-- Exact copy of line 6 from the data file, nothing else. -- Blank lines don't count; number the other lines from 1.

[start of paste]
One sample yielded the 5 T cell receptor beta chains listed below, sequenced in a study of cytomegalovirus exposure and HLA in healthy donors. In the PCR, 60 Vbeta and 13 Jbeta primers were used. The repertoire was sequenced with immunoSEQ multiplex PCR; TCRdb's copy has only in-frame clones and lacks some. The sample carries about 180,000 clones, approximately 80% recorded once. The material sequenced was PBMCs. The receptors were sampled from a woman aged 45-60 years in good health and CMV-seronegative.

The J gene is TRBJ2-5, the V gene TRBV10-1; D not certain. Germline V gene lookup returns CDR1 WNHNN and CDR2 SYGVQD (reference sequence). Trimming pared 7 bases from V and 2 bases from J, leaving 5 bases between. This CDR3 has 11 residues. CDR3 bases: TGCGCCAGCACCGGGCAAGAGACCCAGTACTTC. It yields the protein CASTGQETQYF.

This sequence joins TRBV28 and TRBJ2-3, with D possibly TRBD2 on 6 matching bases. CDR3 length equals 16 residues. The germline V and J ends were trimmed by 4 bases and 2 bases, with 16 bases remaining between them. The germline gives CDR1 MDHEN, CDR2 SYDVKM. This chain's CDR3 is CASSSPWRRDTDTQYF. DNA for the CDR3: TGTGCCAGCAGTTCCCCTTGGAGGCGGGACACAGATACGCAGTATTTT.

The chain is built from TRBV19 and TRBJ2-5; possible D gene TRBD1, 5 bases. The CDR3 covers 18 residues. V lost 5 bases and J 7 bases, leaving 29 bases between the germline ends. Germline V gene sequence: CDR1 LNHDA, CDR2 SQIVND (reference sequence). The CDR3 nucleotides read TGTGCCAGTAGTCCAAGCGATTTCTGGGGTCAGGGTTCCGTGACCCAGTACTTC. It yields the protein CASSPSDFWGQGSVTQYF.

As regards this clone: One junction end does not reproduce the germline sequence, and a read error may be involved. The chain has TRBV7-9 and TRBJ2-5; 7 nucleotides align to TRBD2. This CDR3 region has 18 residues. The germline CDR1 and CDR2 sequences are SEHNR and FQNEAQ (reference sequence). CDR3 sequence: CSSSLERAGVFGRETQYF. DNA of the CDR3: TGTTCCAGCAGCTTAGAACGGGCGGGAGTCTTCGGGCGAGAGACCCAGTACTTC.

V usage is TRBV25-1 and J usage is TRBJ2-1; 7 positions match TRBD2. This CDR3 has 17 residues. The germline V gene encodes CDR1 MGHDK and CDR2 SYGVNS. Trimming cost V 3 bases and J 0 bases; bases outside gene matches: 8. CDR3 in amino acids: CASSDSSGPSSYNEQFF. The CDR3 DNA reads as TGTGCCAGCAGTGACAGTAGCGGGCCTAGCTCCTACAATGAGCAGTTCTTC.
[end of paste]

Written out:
V usage is TRBV25-1 and J usage is TRBJ2-1; 7 positions match TRBD2. This CDR3 has 17 residues. The germline V gene encodes CDR1 MGHDK and CDR2 SYGVNS. Trimming cost V 3 bases and J 0 bases; bases outside gene matches: 8. CDR3 in amino acids: CASSDSSGPSSYNEQFF. The CDR3 DNA reads as TGTGCCAGCAGTGACAGTAGCGGGCCTAGCTCCTACAATGAGCAGTTCTTC.